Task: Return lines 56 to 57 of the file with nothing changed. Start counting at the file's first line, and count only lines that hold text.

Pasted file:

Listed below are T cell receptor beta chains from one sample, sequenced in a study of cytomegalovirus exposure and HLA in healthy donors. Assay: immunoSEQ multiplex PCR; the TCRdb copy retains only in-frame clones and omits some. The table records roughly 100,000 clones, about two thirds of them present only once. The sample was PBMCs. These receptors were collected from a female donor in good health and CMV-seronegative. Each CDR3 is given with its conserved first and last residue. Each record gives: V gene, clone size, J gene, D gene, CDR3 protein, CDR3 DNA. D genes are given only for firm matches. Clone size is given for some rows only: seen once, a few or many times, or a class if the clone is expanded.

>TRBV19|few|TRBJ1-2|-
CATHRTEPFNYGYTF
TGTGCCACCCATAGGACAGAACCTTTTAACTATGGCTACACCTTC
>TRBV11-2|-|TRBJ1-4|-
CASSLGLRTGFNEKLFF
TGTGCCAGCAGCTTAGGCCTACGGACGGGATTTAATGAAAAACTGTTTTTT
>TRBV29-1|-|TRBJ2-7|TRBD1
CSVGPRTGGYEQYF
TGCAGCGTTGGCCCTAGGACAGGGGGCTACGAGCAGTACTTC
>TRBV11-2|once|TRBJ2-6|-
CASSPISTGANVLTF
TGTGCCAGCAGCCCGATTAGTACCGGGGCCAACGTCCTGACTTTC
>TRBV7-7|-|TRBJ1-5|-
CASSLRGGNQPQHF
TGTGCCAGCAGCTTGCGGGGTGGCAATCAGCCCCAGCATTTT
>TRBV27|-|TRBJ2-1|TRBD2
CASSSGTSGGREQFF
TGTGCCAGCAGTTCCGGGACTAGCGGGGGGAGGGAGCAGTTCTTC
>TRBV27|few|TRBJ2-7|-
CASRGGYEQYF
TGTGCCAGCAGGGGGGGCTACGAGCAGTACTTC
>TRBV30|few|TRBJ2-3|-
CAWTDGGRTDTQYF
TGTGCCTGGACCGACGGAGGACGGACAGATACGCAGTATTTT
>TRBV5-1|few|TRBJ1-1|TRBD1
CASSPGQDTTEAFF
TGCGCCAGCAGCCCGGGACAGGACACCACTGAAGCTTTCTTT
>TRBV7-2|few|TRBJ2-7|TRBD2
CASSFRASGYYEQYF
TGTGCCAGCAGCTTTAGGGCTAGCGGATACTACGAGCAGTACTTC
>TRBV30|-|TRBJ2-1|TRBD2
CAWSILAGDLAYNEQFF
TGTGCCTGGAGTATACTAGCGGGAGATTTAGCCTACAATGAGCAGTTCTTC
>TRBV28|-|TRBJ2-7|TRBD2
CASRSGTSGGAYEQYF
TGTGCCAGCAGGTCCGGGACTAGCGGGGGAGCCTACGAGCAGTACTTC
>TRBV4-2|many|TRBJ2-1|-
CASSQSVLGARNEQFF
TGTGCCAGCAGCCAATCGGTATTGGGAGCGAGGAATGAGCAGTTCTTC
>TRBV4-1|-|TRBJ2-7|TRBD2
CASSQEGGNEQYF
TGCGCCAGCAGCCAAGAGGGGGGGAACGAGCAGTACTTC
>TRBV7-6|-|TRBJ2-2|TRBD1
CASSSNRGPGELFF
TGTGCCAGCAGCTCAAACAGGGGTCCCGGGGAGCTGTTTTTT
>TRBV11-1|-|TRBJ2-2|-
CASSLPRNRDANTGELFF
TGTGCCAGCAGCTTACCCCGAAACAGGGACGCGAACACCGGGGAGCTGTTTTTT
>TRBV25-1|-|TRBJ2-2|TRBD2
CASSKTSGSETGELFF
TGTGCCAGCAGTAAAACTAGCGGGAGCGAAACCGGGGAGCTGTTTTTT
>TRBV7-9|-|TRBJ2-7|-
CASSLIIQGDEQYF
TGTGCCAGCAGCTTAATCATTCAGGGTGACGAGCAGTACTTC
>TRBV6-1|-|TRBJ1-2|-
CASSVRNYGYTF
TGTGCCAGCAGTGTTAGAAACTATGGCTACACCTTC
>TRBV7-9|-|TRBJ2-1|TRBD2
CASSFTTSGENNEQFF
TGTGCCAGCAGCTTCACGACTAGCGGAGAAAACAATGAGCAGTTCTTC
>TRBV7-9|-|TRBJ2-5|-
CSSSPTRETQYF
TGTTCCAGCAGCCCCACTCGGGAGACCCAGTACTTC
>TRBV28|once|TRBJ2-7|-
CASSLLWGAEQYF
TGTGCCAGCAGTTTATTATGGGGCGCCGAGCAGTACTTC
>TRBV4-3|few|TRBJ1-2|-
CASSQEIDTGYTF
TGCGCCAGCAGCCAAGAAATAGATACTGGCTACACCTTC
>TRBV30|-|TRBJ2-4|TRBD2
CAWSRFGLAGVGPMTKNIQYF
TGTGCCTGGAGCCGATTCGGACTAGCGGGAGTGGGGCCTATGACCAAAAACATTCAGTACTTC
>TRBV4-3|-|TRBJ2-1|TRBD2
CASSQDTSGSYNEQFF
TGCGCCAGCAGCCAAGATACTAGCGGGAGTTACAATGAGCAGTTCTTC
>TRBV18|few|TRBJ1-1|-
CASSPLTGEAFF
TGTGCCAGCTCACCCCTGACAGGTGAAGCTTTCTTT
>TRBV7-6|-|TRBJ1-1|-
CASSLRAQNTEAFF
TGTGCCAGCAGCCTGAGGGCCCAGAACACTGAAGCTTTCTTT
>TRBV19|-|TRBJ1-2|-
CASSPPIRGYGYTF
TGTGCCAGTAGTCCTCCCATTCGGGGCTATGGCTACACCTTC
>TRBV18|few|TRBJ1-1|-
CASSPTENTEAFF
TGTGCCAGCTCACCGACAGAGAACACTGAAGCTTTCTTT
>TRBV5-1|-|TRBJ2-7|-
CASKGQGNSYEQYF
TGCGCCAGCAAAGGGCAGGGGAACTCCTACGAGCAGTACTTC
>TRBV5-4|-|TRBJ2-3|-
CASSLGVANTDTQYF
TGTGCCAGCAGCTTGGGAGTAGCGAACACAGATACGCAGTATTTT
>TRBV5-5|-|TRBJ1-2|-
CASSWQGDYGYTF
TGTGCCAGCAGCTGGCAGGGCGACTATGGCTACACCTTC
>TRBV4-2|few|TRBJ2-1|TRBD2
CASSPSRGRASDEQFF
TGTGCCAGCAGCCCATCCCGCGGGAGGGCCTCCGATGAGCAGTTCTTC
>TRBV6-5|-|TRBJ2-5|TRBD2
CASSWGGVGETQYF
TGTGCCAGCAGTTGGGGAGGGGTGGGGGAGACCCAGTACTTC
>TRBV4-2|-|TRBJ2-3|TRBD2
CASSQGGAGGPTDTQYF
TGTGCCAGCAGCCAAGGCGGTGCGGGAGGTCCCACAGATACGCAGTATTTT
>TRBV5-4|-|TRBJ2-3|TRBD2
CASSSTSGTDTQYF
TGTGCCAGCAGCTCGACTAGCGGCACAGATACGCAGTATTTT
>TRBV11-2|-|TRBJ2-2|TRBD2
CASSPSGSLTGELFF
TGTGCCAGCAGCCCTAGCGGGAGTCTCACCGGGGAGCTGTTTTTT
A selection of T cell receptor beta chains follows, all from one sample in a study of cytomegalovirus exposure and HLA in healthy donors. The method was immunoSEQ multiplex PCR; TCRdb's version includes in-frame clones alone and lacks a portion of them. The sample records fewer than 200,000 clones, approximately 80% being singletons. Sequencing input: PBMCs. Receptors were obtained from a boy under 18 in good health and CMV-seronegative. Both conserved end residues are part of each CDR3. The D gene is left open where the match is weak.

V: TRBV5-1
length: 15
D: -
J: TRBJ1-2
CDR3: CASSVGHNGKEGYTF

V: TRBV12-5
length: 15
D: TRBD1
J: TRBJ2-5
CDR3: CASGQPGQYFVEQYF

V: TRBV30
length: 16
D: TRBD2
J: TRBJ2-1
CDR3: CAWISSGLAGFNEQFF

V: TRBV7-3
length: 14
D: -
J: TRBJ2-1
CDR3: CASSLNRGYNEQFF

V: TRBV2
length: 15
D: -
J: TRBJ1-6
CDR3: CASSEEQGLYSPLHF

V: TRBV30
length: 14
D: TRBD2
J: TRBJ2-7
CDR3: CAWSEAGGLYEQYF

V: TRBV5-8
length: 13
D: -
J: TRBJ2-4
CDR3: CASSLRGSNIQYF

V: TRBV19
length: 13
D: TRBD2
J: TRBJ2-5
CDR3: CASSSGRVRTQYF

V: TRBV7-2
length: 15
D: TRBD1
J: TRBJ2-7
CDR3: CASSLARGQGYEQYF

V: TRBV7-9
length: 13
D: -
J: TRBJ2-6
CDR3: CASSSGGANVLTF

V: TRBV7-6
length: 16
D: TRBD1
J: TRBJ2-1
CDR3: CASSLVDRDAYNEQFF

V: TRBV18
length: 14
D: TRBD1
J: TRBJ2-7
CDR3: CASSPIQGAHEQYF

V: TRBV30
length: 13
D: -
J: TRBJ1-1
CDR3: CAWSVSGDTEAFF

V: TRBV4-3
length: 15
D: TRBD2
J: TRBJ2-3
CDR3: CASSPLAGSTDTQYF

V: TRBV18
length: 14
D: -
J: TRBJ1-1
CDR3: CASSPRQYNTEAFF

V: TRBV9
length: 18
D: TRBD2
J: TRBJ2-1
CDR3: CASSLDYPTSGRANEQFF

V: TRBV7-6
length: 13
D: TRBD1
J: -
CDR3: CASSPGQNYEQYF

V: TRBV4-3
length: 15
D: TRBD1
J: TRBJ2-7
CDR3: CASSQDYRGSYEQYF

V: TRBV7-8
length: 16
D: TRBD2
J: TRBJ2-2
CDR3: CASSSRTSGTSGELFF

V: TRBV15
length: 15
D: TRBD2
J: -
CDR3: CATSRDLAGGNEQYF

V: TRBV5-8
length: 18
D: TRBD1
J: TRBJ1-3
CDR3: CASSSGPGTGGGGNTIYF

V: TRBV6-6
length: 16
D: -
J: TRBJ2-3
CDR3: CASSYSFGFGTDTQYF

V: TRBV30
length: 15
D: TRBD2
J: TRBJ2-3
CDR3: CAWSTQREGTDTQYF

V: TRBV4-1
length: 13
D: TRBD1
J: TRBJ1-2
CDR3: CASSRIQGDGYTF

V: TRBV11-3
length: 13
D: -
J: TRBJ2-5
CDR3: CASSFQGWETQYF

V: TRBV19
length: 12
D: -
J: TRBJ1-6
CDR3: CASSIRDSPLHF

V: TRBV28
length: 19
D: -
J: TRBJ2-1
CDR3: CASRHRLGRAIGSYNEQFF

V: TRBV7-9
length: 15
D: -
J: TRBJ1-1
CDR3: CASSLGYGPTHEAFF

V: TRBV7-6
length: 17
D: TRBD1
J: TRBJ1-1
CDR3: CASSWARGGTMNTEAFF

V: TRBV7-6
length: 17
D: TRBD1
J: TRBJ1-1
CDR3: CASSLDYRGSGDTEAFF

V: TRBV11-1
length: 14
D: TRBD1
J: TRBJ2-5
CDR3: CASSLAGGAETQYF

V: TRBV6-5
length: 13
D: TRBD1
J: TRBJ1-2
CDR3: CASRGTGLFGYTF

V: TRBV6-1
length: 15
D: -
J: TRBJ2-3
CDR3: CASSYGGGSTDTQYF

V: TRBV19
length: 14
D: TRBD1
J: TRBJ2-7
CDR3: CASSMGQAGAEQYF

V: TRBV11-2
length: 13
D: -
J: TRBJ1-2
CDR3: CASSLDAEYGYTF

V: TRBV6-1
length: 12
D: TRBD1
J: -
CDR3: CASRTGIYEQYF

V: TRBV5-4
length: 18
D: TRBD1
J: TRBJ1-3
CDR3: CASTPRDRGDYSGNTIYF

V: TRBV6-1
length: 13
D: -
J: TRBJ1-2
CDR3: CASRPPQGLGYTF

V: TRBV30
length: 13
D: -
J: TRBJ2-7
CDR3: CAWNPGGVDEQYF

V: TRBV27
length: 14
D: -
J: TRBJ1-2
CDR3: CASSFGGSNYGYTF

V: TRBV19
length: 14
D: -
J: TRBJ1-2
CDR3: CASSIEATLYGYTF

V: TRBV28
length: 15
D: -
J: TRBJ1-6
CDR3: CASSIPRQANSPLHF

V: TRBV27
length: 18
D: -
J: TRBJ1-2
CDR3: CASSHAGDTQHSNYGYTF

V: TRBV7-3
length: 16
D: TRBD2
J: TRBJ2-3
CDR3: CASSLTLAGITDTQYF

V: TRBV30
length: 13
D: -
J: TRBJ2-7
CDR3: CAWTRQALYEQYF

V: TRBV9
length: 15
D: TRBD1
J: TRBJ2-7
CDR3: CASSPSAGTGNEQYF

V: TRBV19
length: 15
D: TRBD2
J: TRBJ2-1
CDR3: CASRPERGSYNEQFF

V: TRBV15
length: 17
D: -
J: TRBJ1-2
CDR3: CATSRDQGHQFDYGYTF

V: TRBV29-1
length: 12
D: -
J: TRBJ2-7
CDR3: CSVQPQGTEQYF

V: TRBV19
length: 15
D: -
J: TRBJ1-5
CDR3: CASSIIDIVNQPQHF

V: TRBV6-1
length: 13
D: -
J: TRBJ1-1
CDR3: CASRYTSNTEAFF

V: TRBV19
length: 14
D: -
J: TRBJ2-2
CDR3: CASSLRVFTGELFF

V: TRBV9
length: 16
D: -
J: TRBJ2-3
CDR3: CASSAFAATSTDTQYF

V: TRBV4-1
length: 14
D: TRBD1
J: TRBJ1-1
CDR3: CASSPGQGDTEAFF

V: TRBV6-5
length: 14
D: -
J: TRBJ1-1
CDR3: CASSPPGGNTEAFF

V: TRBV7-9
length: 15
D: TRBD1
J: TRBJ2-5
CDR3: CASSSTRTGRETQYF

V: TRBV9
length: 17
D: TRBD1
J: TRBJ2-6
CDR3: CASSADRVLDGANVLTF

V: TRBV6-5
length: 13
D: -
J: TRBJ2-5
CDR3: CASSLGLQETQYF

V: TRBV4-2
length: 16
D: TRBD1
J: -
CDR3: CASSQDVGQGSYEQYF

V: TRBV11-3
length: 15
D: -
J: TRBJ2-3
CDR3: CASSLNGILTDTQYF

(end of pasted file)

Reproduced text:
>TRBV6-1|-|TRBJ1-2|-
CASSVRNYGYTF